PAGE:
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The May 15 Mobilizations in Colombia


Colombia’s peasant, indigenous, and union organizations called for a major mobilization on May 15, 2006. With elections on May 28, 2006, the organizations sought to demonstrate their opposition to the Colombian regime’s Free Trade Agreement with the United States, its civil war, its relationship with the paramilitaries, and its proposed constitutional changes. The election is very quickly coming down to a contest between the current President, Alvaro Uribe Velez, and the political left candidate Carlos Gaviria.

In a straight political contest, Carlos Gaviria’s candidacy would win. But Uribe’s campaign has been very dirty. Uribe recently said publicly that the election is between his program, which he calls ‘Democratic Security’, on the one hand, and ‘Communism in Disguise’ on the other. Calling the political opposition ‘Communism in Disguise’ is another way of calling them guerrillas, which, in a country where paramilitaries murder ‘suspected guerrillas’ and their families with impunity, amounts to a death threat. The paramilitaries themselves made have made similar statements in recent days.

In addition to the filthy campaigning, according to reports that are coming in, the Colombian regime reacted to the May 15 mobilizations with a demonstration that the political opposition will not be allowed to campaign or demonstrate for its position, and that opposition to the Colombian establishment will be punished.

It began with the government claiming that it had ‘proof’ that FARC was behind the mobilizations. The ‘proof’ was never produced. 

Next, the indigenous mobilizations were met with helicopters, military forces, and riot police, who used heavy doses of tear gas to clear the area of La Maria Piendamo. The riot police sprayed gasoline into the health centre at Piendamo and burned it.

The indigenous, who on May 16 blocked the Pan American Highway at Piendamo, agreed to negotiate with the government. They opened one of the highway’s two lanes at 9am on May 17. The government told them their negotiators would arrive at Piendamo at 1pm. The indigenous assembled their leadership at the site. But instead of a government negotiating team, the government sent the riot police again. The police arrested two of the movement leaders who had come to negotiate – Jesus Lopez of CIMA, Southern Cauca’s peasant organization, and Carmen Leon from CRIC, the indigenous organization of the Cauca region.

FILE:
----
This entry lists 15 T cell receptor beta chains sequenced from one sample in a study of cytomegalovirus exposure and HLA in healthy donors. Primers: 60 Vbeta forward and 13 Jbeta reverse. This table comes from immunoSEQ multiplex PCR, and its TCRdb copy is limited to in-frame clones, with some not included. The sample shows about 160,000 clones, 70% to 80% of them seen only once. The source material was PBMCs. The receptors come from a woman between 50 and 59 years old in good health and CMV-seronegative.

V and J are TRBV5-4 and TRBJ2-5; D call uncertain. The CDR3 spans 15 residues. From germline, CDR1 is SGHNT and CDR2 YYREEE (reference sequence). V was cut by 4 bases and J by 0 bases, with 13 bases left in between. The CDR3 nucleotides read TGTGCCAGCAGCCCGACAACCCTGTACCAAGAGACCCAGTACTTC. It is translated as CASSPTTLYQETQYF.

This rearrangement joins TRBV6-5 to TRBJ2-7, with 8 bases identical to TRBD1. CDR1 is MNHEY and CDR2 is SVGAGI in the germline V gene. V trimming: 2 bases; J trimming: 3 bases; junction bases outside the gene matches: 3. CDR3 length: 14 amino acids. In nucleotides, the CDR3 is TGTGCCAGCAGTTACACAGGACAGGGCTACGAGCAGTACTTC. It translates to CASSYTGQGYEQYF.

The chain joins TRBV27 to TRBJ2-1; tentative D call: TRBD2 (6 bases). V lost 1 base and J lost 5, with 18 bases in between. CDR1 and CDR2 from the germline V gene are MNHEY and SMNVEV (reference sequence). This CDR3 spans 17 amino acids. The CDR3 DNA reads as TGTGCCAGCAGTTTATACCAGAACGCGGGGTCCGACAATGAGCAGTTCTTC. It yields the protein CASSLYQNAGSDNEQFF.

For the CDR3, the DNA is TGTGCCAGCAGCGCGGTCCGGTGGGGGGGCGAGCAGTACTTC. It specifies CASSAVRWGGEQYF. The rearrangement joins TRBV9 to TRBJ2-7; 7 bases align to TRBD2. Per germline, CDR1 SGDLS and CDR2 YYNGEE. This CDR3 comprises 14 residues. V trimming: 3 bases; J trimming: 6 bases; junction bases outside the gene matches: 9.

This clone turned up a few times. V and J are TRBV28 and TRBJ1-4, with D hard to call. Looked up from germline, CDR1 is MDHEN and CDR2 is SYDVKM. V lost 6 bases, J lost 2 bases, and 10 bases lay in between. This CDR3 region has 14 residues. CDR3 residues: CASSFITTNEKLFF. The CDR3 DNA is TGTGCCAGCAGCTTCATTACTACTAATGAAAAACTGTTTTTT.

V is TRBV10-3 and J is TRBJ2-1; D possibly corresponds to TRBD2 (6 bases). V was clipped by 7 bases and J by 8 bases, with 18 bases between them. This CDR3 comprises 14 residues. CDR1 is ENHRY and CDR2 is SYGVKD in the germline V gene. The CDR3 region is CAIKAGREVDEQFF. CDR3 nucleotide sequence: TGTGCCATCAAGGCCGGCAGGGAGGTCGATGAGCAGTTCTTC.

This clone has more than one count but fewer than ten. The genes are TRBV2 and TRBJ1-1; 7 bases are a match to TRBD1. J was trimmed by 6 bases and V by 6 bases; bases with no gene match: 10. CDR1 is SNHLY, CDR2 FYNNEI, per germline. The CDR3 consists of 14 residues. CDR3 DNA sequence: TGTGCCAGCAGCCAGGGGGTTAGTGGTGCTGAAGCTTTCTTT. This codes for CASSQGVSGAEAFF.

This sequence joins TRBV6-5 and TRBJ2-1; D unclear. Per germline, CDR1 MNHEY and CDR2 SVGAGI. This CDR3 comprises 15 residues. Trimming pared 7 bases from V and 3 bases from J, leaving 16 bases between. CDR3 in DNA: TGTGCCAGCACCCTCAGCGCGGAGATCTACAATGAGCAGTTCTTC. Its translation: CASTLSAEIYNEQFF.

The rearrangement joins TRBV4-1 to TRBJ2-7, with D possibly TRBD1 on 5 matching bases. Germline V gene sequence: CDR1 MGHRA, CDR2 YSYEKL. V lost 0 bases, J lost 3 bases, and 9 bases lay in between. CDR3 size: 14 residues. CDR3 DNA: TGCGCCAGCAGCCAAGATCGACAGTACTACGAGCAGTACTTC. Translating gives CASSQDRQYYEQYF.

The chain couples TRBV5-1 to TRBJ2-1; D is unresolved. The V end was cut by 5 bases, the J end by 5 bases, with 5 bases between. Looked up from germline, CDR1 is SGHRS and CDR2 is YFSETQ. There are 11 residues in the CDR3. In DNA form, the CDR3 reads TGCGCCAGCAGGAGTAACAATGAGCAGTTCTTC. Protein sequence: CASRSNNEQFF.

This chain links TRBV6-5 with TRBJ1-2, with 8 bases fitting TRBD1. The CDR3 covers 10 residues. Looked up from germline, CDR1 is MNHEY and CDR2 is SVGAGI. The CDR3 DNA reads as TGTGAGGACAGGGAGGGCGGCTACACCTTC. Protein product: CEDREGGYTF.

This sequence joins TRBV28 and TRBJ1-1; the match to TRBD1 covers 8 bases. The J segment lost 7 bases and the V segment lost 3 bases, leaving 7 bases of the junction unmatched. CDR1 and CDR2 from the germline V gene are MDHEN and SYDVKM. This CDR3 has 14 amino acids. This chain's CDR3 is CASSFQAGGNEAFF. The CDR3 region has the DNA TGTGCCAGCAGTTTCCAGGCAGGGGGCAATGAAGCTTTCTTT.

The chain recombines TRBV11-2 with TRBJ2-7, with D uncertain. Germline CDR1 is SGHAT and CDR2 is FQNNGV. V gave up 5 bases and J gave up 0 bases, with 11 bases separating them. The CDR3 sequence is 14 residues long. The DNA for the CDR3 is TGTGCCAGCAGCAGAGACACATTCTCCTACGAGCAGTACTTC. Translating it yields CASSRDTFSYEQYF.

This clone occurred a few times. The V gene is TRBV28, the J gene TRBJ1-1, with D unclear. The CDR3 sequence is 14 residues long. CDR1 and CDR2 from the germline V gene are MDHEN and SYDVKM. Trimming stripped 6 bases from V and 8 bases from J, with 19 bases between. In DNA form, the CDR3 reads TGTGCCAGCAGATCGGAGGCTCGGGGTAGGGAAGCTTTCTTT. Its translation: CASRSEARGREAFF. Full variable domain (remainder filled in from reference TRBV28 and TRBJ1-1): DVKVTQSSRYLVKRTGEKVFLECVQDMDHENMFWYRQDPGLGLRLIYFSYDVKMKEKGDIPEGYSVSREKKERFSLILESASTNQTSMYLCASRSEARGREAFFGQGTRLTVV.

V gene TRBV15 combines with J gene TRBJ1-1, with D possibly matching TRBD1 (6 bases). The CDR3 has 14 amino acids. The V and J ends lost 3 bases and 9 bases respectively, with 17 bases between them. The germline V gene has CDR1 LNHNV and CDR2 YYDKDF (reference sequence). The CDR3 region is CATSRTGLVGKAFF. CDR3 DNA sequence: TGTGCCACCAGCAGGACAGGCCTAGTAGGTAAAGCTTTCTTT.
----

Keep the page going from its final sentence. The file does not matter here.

Before the May 17 government attack on the negotiators, Carlos Gaviria, in his capacity as a presidential candidate, phoned Colombia’s Minister of the Interior and Justice, Sabas Pretelt. Gaviria demanded that Pretelt himself attend the negotiation. Pretelt told Gaviria directly that the government ministers would attend the negotiation once the highway was cleared. Pretelt also repeated the accusation that the FARC was behind the mobilization.

Pretelt, whose ministry is in charge of the riot police who shortly afterwards made a surprise attack to capture the opposition’s leaders, was lying on both counts.

Reports are still coming in. At the main site of the indigenous mobilization in Piendamo, the police have charged repeatedly, driving the people off the site and into the fields, with some gravely wounded.

At another site, in Remolinos in Narino, there are reports of police snipers firing at protestors from trees. Protestors believe the police are acting on orders to disperse the mobilization everywhere.

In Bogota, activists peacefully occupied the government’s human rights ombudsperson’s (Defensoria del Pueblo) office at 4pm on May 17. Their demand is for a humanitarian commission to verify the truth of events at Piendamo. They want international observers and journalists on the ground in Colombia, and people following the situation outside to pressure the regime, with letters and at consulates.

 

Colombia’s guerrillas have long made the argument that the only path to change that is left is war. They point to the history of paramilitarism, by the fact that every time people tried to force a political opening, the establishment shut it with terror and violence. Too often, they have allowed this belief to bring themselves into violent conflict with the people. This, as well as the establishment’s use of the guerrillas as a pretext to attack all opposition, has made change much more difficult to reach in Colombia. But many of the country’s many political and social movements have persisted in trying to force such openings.

In October 2003, when Uribe’s referendum was overturned and left candidates won many local races, there was reason to believe a chance for political change had opened. Colombia is part of the Americas and its peoples have the same will to struggle for democracy as those in Venezuela or Bolivia. Its establishment, however, has been among the most ruthless in suppressing it.

But Uribe has not won yet.

This is a preliminary article based on rush reports from Colombia, awaiting verification. For a background on the mobilizations see this interview with Manuel Rozental (audio):
http://www.chicagopublicradio.org/audio_library/wv_ramay06.asp#8. See also http://colombia.indymedia.org and http://www.nasaacin.net.

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